ENFit will replace the reverse Luer (purple) connector systems in the UK to ensure there is one global enteral connector. It will look very similar to the existing connector, but with a slightly larger bore size.
In the UK, the Enteral Plastic Safety Group (EPSG) has been set up to help manage the introduction of ENFit. It comprises the main enteral device companies and NHS stakeholder groups, such as the National Nurses Nutrition Group (NNNG), that are involved with the production, sale and use of enteral tube feeding devices. The switch to ENFit will begin with transition enteral feeding-giving sets and enteral feeding gravity sets being introduced from September 2015.
These transition sets will feature the new ENFit connector but will also be supplied with adapters to enable connection to non-ENFit enteral feeding devices. All other ENFit enteral feeding devices, such as nasogastric feeding tubes and gastrostomy tubes, will be available from March 2016.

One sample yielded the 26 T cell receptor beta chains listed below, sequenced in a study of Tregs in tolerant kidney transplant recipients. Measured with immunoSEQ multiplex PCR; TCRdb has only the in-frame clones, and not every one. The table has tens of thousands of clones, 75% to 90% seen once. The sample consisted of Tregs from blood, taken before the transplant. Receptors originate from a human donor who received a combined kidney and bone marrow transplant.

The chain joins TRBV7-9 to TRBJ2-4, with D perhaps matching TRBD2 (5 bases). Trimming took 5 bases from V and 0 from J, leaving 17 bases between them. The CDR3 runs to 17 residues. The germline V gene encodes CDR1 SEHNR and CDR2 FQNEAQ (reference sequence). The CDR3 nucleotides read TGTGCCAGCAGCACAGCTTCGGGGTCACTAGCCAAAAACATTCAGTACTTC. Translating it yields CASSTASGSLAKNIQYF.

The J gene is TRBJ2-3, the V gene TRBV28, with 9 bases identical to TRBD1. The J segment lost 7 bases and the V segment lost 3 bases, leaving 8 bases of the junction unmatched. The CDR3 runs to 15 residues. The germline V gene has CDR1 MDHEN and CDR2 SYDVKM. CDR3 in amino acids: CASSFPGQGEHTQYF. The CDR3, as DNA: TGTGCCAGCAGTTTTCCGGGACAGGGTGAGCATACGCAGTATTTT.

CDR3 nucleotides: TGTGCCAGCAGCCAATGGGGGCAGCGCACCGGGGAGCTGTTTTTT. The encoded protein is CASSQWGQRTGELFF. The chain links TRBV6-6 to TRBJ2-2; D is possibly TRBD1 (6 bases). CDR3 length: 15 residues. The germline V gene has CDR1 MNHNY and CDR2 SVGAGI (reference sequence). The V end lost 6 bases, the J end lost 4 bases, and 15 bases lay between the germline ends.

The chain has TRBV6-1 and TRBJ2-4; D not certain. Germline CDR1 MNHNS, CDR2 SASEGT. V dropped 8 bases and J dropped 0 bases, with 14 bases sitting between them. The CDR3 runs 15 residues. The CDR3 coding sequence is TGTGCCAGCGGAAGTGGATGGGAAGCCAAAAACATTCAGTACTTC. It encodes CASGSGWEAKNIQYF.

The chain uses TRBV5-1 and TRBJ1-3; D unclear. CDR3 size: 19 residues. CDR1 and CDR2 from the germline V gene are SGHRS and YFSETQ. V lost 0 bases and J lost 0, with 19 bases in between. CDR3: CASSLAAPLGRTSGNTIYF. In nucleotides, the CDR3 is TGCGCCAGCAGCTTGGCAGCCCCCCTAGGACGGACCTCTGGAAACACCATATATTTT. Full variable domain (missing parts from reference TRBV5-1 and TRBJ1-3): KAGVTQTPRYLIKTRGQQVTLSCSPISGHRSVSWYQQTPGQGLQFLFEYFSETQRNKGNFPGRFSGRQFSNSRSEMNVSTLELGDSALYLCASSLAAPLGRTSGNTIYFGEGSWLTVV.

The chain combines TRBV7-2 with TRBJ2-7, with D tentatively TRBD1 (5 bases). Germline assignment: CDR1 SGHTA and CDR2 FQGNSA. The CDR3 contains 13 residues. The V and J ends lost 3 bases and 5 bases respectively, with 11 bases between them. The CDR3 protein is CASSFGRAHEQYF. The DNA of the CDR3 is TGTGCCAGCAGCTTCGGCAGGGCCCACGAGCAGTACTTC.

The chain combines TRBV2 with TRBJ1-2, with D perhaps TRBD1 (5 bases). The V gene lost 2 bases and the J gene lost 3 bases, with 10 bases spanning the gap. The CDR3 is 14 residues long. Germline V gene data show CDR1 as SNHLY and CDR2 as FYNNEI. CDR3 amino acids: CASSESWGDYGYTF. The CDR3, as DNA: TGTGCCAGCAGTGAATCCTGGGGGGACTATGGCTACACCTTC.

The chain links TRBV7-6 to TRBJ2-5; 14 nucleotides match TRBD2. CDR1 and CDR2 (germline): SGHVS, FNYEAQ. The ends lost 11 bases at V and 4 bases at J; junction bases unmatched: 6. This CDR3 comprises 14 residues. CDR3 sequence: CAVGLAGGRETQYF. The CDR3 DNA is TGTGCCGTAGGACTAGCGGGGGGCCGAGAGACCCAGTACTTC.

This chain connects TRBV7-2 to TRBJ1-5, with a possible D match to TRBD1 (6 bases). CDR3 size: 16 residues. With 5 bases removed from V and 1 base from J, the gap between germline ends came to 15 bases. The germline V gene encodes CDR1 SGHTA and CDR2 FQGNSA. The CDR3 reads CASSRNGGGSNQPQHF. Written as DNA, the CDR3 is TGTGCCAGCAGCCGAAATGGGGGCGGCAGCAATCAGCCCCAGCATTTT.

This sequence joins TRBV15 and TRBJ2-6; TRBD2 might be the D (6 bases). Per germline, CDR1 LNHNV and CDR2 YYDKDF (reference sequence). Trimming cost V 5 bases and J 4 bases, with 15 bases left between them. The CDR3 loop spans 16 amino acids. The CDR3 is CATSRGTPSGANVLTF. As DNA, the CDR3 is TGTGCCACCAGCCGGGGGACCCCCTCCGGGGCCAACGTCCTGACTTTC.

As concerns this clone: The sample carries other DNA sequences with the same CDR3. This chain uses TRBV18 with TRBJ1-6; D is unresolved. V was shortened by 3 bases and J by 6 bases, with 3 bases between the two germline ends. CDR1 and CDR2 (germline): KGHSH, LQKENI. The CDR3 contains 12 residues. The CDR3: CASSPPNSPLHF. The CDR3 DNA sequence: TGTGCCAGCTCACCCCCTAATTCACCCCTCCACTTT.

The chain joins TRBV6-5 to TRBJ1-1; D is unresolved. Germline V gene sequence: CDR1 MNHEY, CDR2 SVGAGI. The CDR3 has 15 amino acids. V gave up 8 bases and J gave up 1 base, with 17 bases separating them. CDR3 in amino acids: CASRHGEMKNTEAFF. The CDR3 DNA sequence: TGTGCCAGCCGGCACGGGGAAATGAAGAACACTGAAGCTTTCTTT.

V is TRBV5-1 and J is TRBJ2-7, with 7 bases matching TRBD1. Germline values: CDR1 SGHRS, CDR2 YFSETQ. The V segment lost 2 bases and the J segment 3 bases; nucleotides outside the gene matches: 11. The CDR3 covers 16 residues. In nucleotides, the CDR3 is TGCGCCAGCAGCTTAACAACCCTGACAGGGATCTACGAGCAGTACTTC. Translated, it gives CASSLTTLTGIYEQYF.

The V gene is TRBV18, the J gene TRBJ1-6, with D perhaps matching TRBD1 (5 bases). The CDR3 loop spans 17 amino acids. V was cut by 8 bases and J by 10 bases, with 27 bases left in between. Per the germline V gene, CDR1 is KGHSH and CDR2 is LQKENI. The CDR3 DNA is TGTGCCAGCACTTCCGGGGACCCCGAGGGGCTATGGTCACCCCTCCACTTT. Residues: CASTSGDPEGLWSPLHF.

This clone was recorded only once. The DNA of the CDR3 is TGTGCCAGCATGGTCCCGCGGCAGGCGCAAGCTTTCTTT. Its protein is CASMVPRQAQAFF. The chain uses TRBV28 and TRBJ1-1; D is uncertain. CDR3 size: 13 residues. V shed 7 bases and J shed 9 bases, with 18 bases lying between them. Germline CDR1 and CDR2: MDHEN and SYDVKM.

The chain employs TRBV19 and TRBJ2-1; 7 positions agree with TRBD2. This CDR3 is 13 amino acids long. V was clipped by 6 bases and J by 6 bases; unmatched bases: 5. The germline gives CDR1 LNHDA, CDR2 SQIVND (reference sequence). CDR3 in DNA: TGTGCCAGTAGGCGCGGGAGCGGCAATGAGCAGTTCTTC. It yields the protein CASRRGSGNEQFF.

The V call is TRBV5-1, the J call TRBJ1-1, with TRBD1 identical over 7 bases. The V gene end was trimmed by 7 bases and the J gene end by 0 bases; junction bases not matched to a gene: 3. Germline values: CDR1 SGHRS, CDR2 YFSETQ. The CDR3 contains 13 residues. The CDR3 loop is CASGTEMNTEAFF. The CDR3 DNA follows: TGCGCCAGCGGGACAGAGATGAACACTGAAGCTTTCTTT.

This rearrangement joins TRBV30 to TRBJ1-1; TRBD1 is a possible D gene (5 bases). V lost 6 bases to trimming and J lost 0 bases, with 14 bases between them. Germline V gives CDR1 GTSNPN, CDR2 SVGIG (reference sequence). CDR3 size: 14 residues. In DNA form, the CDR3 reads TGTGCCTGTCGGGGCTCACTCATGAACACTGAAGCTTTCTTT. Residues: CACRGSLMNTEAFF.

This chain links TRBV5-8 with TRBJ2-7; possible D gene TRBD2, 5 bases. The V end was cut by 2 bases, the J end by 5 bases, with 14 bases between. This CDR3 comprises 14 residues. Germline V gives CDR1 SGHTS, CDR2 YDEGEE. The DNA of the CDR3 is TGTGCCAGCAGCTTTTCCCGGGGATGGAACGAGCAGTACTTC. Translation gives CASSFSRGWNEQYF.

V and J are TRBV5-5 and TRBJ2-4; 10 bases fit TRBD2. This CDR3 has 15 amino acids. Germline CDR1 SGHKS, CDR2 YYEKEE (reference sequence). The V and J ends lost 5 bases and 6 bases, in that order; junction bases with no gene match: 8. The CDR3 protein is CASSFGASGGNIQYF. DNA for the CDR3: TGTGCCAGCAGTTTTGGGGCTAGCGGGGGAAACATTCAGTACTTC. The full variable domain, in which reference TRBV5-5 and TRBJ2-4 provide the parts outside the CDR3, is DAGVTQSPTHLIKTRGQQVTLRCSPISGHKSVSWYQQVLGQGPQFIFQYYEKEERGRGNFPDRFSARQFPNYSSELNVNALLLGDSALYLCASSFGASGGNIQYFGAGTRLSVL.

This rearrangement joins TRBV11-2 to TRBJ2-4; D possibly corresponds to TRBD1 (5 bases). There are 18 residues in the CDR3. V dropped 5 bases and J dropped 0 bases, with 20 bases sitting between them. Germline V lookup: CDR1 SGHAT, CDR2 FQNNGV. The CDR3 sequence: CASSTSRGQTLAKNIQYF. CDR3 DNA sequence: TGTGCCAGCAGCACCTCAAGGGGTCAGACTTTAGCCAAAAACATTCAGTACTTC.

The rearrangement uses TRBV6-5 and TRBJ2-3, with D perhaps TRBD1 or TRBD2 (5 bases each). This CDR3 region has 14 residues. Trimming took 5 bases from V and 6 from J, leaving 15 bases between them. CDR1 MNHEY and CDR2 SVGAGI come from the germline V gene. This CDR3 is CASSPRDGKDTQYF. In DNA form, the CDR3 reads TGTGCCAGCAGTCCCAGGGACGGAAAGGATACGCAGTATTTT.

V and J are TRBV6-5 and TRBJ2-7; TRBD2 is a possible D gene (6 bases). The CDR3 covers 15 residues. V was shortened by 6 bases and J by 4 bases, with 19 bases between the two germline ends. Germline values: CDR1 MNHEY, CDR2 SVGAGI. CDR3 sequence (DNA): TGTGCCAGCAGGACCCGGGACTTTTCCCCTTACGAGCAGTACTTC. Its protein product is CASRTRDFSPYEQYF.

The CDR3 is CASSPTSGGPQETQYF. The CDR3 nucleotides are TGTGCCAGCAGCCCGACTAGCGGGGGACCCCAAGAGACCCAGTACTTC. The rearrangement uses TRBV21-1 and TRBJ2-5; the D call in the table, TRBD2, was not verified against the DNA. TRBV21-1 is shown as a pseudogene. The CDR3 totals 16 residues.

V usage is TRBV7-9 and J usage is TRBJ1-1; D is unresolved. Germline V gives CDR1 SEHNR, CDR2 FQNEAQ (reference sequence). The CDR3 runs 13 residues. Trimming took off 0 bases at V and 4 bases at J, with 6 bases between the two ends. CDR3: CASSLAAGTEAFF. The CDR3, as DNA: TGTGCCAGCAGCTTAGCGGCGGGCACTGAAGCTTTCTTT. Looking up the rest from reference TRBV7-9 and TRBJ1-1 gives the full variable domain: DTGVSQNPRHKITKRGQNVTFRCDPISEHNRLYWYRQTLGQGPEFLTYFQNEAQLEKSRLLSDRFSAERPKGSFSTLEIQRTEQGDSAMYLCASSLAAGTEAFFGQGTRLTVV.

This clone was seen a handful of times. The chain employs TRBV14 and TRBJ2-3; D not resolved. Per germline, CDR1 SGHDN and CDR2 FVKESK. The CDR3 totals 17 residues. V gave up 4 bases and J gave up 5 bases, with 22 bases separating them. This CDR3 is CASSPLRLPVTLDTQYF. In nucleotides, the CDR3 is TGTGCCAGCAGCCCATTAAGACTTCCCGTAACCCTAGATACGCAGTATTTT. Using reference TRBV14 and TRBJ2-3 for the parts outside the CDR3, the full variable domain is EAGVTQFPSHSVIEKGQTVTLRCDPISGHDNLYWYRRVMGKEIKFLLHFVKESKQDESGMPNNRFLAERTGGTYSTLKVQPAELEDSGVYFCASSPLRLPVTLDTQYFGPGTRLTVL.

This two-phase approach will ensure use of existing manufacturers’ enteral-giving set stock, as well as making sure the enteral giving sets used by all patients (be they in hospital or the community) feature ENFit before the ENFit enteral feeding devices are introduced.
How will this affect nurses?
In practice, the new design standard will affect all enteral feeding tubes (nasogastric feeding tubes, naso-jejunal feeding tubes, PEG tubes, G-tubes, button gastrostomy tubes and jejunostomy tubes), enteral syringes, pump-giving sets and enteral gravity sets. At the nutrition end (that is, where the enteral giving set is connected to the bag or bottle of enteral feed), a safe connection system called ENPlus is already in place - this will not be changed.